With its distinctive and architecturally significant Art Deco pavilion, Newcastle Ocean Baths is one of the city’s outstanding historic landmarks and has a long history as popular swimming location.
The Ocean Baths were constructed and in use before World War One, though not formally opened until the 1920s. The baths are opened all year round, a wonderful recreational facility, which is available to everyone free of charge, subject to maintenance and cleaning.

Cleaning is done every Wednesday. This is a nice place to hang out, the pool is big enough for plenty of people and there’s a lap pool if you’re interested in doing some laps.

Waves will come over the pool’s edge as the tide comes in and the floor is sand, which gives the effect of swimming in the ocean.

NEWCASTLE BEACH
Located directly adjacent to the Newcastle CBD, this is an iconic patrolled beach, where you can sit back and relax while soaking up the sun or get active in the water and nearby ocean baths.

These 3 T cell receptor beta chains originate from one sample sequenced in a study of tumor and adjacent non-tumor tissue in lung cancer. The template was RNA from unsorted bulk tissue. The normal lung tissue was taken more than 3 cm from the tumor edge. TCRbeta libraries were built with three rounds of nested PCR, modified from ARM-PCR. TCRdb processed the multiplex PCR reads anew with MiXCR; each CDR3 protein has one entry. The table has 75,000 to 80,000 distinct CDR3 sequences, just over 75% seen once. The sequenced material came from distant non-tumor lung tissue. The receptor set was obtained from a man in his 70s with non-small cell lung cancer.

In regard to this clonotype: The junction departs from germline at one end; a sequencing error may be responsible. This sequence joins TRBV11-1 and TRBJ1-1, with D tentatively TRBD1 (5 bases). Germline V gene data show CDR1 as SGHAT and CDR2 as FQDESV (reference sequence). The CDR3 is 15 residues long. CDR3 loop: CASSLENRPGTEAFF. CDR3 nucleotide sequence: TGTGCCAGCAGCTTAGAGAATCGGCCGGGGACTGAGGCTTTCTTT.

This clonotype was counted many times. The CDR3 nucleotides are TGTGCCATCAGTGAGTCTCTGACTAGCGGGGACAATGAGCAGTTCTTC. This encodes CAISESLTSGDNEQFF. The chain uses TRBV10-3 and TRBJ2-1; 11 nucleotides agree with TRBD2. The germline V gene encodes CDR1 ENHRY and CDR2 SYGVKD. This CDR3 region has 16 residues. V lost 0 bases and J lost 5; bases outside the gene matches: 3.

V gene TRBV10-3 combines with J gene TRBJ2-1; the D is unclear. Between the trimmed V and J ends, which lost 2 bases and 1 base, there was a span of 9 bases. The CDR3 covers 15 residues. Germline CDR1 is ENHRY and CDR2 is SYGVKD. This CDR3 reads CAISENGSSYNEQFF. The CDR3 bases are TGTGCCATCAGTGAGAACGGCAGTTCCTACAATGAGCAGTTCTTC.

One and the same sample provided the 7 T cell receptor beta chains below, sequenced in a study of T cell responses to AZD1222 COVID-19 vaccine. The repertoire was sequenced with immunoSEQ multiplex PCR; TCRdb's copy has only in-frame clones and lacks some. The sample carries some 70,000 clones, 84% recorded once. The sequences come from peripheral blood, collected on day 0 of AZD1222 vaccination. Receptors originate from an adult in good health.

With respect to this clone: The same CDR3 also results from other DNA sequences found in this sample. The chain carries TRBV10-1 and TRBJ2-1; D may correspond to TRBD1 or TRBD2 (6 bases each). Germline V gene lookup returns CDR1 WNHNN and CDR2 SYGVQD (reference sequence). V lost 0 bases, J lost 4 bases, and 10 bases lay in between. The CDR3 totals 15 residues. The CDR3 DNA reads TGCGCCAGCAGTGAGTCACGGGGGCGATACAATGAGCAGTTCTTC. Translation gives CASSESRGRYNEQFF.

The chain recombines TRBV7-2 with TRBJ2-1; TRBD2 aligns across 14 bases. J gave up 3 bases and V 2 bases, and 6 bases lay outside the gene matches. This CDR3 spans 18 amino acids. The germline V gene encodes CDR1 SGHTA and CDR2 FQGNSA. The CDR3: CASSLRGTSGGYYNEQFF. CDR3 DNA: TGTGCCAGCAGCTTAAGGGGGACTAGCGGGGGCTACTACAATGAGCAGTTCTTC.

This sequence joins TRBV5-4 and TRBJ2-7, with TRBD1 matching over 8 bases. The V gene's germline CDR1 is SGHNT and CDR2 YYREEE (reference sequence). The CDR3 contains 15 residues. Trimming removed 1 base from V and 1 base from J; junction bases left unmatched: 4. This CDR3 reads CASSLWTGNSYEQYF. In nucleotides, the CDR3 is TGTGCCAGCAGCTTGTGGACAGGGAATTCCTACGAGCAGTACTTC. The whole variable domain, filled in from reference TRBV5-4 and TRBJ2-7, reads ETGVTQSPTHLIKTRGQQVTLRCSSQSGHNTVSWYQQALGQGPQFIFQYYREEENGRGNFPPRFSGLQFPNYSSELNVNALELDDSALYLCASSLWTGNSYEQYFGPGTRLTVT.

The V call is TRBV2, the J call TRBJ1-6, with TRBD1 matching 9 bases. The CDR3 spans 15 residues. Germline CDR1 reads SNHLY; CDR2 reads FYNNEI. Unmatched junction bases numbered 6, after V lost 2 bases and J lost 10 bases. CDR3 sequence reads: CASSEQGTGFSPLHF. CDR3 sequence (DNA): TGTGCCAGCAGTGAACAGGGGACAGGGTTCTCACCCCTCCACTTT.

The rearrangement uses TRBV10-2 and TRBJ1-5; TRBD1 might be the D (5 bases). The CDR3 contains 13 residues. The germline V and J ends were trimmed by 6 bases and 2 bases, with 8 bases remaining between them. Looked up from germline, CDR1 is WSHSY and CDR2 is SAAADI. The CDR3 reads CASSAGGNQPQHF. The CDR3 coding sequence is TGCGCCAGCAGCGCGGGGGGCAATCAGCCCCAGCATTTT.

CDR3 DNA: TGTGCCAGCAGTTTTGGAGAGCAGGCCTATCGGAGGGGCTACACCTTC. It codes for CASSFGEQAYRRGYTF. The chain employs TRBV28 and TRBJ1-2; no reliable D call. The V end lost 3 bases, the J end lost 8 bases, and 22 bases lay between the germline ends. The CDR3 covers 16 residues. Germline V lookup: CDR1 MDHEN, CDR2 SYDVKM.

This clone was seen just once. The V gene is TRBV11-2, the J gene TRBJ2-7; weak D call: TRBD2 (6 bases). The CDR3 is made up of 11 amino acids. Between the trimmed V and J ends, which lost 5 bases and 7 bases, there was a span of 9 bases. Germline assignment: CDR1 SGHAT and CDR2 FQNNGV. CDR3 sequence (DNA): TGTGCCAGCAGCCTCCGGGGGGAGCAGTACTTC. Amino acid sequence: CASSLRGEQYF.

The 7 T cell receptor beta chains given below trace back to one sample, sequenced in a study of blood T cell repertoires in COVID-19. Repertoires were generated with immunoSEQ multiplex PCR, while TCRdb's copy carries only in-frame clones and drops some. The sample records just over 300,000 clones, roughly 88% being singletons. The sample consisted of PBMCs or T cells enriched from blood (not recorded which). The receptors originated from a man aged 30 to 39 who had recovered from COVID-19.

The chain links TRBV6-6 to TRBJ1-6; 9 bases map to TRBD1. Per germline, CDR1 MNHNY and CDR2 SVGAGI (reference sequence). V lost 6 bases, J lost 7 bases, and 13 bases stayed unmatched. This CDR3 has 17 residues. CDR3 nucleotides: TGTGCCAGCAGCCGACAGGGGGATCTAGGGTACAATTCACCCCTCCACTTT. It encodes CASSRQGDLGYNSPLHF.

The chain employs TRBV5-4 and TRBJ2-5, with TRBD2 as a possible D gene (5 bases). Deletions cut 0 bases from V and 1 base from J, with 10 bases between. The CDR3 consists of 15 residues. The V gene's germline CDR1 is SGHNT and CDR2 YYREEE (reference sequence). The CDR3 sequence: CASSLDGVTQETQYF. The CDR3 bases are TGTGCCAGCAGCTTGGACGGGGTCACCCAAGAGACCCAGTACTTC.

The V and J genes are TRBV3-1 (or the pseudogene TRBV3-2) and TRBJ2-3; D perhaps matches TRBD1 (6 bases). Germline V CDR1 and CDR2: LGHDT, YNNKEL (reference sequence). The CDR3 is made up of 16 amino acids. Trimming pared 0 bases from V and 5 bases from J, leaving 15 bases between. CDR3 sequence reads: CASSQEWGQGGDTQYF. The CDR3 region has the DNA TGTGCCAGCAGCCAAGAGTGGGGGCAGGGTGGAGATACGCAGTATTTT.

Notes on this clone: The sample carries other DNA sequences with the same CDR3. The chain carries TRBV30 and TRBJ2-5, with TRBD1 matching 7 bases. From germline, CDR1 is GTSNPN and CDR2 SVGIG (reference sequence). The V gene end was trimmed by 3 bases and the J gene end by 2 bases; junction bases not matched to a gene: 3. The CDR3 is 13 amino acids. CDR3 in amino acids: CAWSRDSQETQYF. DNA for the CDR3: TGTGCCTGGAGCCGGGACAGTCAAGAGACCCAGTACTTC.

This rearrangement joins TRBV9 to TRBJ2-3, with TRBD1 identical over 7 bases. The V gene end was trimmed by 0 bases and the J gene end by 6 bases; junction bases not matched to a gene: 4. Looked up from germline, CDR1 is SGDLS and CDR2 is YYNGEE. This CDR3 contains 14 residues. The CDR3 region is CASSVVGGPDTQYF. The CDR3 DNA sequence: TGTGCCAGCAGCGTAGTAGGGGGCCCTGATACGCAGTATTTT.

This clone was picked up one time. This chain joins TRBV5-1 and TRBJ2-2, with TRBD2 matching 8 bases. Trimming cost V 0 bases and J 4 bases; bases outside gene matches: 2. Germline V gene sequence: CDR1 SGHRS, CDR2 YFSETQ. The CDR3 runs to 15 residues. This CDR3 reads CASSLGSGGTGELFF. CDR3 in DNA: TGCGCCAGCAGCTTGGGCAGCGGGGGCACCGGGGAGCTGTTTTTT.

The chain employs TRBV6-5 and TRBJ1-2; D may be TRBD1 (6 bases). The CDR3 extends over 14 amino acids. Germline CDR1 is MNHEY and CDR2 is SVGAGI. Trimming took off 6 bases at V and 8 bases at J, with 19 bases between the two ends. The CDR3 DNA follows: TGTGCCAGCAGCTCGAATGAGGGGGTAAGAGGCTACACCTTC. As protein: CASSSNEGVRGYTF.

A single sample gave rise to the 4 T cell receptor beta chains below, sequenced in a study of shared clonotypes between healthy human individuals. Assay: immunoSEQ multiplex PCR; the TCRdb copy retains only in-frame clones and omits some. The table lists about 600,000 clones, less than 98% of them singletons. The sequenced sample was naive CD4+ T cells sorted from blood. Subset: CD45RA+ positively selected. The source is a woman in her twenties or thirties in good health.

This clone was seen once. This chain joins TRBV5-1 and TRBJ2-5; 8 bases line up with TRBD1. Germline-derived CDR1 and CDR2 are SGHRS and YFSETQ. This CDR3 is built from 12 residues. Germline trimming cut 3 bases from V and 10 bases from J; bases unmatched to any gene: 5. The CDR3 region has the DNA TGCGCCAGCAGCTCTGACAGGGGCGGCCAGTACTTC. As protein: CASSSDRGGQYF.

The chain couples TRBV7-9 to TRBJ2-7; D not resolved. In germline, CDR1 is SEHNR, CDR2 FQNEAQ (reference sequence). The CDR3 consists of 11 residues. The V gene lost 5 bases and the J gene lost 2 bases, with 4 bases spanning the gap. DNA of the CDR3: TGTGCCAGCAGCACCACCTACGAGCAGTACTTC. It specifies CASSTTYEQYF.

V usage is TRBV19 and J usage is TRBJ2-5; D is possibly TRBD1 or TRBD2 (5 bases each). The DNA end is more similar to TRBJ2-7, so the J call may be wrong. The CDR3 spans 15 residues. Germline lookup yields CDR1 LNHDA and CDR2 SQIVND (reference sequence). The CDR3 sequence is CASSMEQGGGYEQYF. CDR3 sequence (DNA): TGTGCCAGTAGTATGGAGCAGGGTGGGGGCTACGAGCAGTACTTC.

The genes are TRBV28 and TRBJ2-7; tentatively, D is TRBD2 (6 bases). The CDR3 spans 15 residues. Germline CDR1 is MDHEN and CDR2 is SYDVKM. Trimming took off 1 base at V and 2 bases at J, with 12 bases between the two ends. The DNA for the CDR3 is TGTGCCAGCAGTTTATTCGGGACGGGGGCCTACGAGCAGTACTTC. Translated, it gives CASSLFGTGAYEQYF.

The impressive pavilion has eateries and all the facilities a tourist or surfer needs to relax and enjoy a great location. From the beachfront, you can stroll north around to Nobbys Beach, stopping off at the historic Newcastle Ocean Baths in between.

Towards the south, the scenic Bathers Way pathway connects to the clifftop Newcastle Memorial Walk, which has sweeping coastal views down to Merewether Beach. The local Council employs professional lifeguards to patrol the beaches throughout the year.

Most local beaches are patrolled during spring, summer and autumn.

NEWCASTLE MEMORIAL WALKWAY
The Newcastle Memorial Walkway, is a spectacular cliff top walkway, spanning 450 metres from Strzelecki Lookout.
At each end of the walkway are silhouettes of returned services personnel that bear the 3,859 family names of those 11,000 Hunter men and women who served during the Great War of 1914-1918. The walkway and viewing areas provide sweeping southern and eastern views of the beaches and rocky cliffs, and magnificent views of the city to the west.